Publications of Sharma, S.C.

On the European monetary system: the spillover effects of German shocks and disinflation

We analyse the disinflationary experience between 1979-93 for two traditionally inflationary countries of the European Monetary System: France and Italy. For each country, a vector autoregressive model is estimated. Shocks in the model combine domestic and foreign sources. The latter capture the world oil price shocks as well as nominal and real shocks originating in Germany. Under investigation is the hypothesis that shocks originating in Germany have a spillover disinflationary effect in France and Italy. The empirical evidence provides support to the validity of this hypothesis. Furthermore, German shocks account for an important share of the total price variance in France and Italy. These results indicate that the interaction between countries of the European Monetary System has contributed to the success of the disinflationary experiences of the 1980s. The evidence sheds, therefore, some light on potential benefits that may be further realized as countries of the European Monetary System move towards their objective of achieving a single currency under a united monetary system.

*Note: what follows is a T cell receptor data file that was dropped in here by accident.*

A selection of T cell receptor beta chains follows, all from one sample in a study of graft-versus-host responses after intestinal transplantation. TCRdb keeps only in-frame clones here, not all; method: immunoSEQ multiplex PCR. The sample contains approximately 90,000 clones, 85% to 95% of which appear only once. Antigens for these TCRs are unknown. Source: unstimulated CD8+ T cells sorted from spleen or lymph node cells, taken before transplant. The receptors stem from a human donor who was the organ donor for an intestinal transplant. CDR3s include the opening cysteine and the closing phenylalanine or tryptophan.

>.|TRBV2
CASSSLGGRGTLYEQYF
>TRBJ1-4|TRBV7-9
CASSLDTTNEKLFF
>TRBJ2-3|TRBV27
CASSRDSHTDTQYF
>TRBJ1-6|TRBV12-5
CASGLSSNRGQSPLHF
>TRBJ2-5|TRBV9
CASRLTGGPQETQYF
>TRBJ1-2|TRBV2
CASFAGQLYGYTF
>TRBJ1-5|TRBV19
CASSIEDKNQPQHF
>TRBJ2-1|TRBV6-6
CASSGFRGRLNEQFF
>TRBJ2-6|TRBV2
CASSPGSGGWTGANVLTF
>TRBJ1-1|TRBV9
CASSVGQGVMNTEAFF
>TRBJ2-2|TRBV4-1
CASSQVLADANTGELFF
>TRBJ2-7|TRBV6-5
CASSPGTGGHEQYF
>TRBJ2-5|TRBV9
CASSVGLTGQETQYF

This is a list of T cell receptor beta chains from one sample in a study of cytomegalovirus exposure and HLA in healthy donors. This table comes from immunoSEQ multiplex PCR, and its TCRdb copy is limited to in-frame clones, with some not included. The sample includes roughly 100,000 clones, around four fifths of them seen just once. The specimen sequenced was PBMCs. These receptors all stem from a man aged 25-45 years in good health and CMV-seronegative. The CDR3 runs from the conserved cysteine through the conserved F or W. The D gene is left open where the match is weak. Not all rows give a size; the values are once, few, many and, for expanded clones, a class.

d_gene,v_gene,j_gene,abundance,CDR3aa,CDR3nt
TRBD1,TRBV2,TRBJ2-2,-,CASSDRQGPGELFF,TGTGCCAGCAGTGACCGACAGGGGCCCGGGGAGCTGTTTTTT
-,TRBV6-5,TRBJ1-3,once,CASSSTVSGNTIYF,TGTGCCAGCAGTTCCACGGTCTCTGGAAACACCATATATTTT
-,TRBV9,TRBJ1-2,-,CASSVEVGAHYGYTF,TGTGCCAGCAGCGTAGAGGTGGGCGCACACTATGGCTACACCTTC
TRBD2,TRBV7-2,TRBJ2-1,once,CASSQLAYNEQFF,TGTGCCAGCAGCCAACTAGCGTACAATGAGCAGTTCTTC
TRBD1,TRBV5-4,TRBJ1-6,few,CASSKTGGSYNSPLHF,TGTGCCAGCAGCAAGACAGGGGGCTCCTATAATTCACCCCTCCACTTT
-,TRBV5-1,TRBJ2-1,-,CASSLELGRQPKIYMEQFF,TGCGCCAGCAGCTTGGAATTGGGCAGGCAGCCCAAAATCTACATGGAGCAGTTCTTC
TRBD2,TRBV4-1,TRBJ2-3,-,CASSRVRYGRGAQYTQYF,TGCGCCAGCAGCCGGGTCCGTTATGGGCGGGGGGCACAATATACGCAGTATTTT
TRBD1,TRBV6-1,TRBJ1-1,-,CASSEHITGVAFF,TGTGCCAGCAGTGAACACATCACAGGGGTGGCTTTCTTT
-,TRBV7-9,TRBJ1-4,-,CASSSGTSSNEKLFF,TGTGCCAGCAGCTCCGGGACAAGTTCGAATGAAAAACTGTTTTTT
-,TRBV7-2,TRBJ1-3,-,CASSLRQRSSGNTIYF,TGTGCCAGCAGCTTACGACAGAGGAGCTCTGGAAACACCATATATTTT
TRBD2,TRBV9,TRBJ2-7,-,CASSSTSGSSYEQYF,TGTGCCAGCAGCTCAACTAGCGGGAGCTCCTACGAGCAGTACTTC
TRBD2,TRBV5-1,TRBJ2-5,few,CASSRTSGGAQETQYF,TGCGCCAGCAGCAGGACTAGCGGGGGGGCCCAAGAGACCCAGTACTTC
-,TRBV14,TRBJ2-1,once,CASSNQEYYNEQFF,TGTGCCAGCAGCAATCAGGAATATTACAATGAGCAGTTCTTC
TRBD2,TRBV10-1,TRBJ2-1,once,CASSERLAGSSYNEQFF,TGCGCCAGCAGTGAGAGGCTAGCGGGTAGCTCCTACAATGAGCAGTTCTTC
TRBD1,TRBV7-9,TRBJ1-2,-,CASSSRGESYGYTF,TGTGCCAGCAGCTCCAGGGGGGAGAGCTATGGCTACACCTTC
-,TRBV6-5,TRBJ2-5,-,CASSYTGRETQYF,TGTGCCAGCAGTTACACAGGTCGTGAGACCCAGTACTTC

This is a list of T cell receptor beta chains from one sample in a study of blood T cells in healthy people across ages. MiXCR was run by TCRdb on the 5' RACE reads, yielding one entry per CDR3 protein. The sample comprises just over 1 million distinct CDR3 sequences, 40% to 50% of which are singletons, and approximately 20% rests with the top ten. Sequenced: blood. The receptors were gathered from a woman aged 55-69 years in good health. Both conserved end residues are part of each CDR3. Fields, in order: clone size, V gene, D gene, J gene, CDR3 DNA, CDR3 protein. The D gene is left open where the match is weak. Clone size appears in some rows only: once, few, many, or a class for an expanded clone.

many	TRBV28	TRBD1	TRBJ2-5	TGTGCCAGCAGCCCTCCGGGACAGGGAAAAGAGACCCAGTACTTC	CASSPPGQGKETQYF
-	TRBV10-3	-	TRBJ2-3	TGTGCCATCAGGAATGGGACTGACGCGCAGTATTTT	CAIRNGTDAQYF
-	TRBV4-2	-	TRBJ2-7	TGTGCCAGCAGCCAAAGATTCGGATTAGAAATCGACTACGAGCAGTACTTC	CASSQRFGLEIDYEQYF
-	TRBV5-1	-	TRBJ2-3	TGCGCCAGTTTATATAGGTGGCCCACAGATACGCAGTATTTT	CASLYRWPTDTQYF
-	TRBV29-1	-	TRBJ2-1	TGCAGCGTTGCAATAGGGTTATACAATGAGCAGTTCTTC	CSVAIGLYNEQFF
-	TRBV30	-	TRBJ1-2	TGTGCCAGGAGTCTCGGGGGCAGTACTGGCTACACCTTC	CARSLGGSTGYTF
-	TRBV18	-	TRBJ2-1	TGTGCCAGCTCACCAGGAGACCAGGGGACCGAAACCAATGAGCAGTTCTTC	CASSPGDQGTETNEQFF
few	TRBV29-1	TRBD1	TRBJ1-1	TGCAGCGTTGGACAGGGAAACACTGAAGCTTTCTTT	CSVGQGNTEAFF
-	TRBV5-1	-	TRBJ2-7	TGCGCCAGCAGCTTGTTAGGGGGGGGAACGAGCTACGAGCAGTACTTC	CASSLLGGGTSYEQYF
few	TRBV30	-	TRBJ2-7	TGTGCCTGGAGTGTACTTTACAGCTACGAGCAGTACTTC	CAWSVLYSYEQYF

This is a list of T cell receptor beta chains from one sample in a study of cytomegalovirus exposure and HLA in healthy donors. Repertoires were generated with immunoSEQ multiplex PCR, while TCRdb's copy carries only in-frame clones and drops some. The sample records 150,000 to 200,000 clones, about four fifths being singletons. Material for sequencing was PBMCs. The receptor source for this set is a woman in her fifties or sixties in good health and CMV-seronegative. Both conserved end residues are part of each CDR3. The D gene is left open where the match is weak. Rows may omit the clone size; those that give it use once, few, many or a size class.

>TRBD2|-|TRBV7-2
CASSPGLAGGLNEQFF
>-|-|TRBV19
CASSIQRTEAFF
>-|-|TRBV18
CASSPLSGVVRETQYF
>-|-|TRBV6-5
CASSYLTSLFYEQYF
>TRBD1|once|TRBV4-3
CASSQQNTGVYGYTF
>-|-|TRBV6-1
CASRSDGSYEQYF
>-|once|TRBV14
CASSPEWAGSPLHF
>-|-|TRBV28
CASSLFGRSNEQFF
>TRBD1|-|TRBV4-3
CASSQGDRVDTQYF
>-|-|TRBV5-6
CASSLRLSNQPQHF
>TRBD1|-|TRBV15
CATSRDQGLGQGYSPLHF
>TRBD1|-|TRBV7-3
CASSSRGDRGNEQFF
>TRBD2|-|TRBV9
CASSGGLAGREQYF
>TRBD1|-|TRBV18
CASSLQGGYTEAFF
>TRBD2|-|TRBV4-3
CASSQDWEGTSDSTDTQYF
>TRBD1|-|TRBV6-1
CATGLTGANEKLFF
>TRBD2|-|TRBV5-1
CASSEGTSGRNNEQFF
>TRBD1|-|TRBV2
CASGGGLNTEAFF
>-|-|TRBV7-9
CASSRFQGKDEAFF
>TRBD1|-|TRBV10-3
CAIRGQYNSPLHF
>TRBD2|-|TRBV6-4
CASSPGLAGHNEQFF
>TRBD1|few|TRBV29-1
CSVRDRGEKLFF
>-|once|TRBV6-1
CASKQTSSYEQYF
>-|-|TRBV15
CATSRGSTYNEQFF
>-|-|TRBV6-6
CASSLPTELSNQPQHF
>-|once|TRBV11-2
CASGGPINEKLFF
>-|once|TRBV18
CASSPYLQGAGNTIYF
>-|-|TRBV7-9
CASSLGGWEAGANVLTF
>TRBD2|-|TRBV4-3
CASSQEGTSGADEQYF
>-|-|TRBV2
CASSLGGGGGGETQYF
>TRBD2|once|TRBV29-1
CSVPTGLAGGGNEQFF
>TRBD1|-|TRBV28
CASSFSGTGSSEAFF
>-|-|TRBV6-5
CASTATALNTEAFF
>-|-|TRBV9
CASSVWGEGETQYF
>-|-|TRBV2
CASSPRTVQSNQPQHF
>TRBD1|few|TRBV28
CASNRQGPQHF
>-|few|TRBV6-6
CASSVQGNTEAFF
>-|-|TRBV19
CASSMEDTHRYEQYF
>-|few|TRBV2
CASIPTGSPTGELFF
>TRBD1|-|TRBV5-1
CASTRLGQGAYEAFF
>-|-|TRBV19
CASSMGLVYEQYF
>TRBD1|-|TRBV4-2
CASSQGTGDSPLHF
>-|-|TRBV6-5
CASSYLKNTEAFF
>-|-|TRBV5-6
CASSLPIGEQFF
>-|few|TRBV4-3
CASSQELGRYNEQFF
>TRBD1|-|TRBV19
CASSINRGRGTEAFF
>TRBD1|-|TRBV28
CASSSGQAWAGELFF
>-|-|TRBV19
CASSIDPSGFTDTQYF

Investigations into the macroeconomic interdependence of Western Europe: Is there evidence for two-tier Europe?

In this paper we investigate whether the degree of interdependence of some macroeconomic variables (real output, government expenditures, private consumption, trade flows, inflation rate, and money supply) supports the division of western European countries into two different blocks. We divide western European countries into core and periphery according to their geographical location in order to avoid the problem of characterizing the countries so that the results fit into preconceived ideas. Then we check the robustness of this division by a variety of econometric techniques, namely a structural vector autoregressive model, principal component analysis, and tests for common trends and common cycles among these variables. The results are not decisive, however there is some support for the core-periphery distinction.

Macroeconomic interdependence and integration in the Indian sub-continent

This study investigates macroeconomic interdependence of countries in the Indian subcontinent and discusses its implications on the possible integration schemes. Towards this goal, the interrelatedness, the degree of coherence and the long and short term movements in selected macroeconomic variables in seven countries of this region are explored. Moreover, in a dynamic structural vector autoregressive similar economic disturbances to satisfy one of the conditions for forming a currency area in the spirit of Mundell's theory. We observe that the degree of interdependence among countries of the Indian sub-continent is rather low. These countries should probably continue with liberalization efforts, which naturally lead to higher macro-interdependence among them, which would later create a solid ground for future integration efforts. Moreover, they should not experiment with pegging their exchange rates among each other, rather, in future, they should rely more on the floating rates.